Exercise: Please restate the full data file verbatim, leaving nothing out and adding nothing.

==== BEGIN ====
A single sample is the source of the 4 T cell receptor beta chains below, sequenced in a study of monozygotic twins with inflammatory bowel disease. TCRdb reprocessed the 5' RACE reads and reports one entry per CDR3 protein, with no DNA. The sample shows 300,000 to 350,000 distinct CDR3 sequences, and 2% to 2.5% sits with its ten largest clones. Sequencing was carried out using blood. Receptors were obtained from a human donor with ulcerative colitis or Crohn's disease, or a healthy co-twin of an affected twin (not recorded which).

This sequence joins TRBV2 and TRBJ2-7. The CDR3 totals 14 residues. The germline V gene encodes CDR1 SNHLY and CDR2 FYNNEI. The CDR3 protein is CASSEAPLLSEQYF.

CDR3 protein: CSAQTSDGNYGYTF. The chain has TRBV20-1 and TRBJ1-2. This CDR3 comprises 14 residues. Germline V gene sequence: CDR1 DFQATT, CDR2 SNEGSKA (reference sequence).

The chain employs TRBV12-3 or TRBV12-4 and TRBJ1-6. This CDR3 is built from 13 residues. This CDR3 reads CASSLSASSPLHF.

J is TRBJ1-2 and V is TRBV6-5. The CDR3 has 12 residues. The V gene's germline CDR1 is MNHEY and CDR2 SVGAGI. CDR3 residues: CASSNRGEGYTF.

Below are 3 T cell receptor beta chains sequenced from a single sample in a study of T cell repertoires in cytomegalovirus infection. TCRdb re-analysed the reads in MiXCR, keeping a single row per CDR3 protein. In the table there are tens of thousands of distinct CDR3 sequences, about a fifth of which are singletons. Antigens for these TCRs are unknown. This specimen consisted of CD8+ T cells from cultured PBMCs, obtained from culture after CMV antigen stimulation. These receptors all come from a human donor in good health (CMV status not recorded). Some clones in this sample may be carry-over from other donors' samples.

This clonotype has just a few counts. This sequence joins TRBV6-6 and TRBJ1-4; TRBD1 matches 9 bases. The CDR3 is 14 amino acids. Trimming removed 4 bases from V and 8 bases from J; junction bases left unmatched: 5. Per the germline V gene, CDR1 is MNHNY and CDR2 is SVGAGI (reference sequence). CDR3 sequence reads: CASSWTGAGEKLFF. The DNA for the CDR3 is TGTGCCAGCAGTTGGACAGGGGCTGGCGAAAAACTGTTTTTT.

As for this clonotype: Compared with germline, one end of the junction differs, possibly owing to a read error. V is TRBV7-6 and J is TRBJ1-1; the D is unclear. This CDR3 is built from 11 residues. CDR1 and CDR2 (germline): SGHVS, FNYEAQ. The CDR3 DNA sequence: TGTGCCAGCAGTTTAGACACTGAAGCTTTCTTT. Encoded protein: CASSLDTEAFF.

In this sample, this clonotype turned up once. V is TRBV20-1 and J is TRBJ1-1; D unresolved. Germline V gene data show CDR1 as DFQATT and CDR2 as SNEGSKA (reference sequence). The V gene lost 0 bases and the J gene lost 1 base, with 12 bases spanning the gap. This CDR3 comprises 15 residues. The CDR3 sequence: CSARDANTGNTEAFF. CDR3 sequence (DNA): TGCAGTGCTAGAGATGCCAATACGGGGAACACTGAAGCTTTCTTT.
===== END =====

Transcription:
A single sample is the source of the 4 T cell receptor beta chains below, sequenced in a study of monozygotic twins with inflammatory bowel disease. TCRdb reprocessed the 5' RACE reads and reports one entry per CDR3 protein, with no DNA. The sample shows 300,000 to 350,000 distinct CDR3 sequences, and 2% to 2.5% sits with its ten largest clones. Sequencing was carried out using blood. Receptors were obtained from a human donor with ulcerative colitis or Crohn's disease, or a healthy co-twin of an affected twin (not recorded which).

This sequence joins TRBV2 and TRBJ2-7. The CDR3 totals 14 residues. The germline V gene encodes CDR1 SNHLY and CDR2 FYNNEI. The CDR3 protein is CASSEAPLLSEQYF.

CDR3 protein: CSAQTSDGNYGYTF. The chain has TRBV20-1 and TRBJ1-2. This CDR3 comprises 14 residues. Germline V gene sequence: CDR1 DFQATT, CDR2 SNEGSKA (reference sequence).

The chain employs TRBV12-3 or TRBV12-4 and TRBJ1-6. This CDR3 is built from 13 residues. This CDR3 reads CASSLSASSPLHF.

J is TRBJ1-2 and V is TRBV6-5. The CDR3 has 12 residues. The V gene's germline CDR1 is MNHEY and CDR2 SVGAGI. CDR3 residues: CASSNRGEGYTF.

Below are 3 T cell receptor beta chains sequenced from a single sample in a study of T cell repertoires in cytomegalovirus infection. TCRdb re-analysed the reads in MiXCR, keeping a single row per CDR3 protein. In the table there are tens of thousands of distinct CDR3 sequences, about a fifth of which are singletons. Antigens for these TCRs are unknown. This specimen consisted of CD8+ T cells from cultured PBMCs, obtained from culture after CMV antigen stimulation. These receptors all come from a human donor in good health (CMV status not recorded). Some clones in this sample may be carry-over from other donors' samples.

This clonotype has just a few counts. This sequence joins TRBV6-6 and TRBJ1-4; TRBD1 matches 9 bases. The CDR3 is 14 amino acids. Trimming removed 4 bases from V and 8 bases from J; junction bases left unmatched: 5. Per the germline V gene, CDR1 is MNHNY and CDR2 is SVGAGI (reference sequence). CDR3 sequence reads: CASSWTGAGEKLFF. The DNA for the CDR3 is TGTGCCAGCAGTTGGACAGGGGCTGGCGAAAAACTGTTTTTT.

As for this clonotype: Compared with germline, one end of the junction differs, possibly owing to a read error. V is TRBV7-6 and J is TRBJ1-1; the D is unclear. This CDR3 is built from 11 residues. CDR1 and CDR2 (germline): SGHVS, FNYEAQ. The CDR3 DNA sequence: TGTGCCAGCAGTTTAGACACTGAAGCTTTCTTT. Encoded protein: CASSLDTEAFF.

In this sample, this clonotype turned up once. V is TRBV20-1 and J is TRBJ1-1; D unresolved. Germline V gene data show CDR1 as DFQATT and CDR2 as SNEGSKA (reference sequence). The V gene lost 0 bases and the J gene lost 1 base, with 12 bases spanning the gap. This CDR3 comprises 15 residues. The CDR3 sequence: CSARDANTGNTEAFF. CDR3 sequence (DNA): TGCAGTGCTAGAGATGCCAATACGGGGAACACTGAAGCTTTCTTT.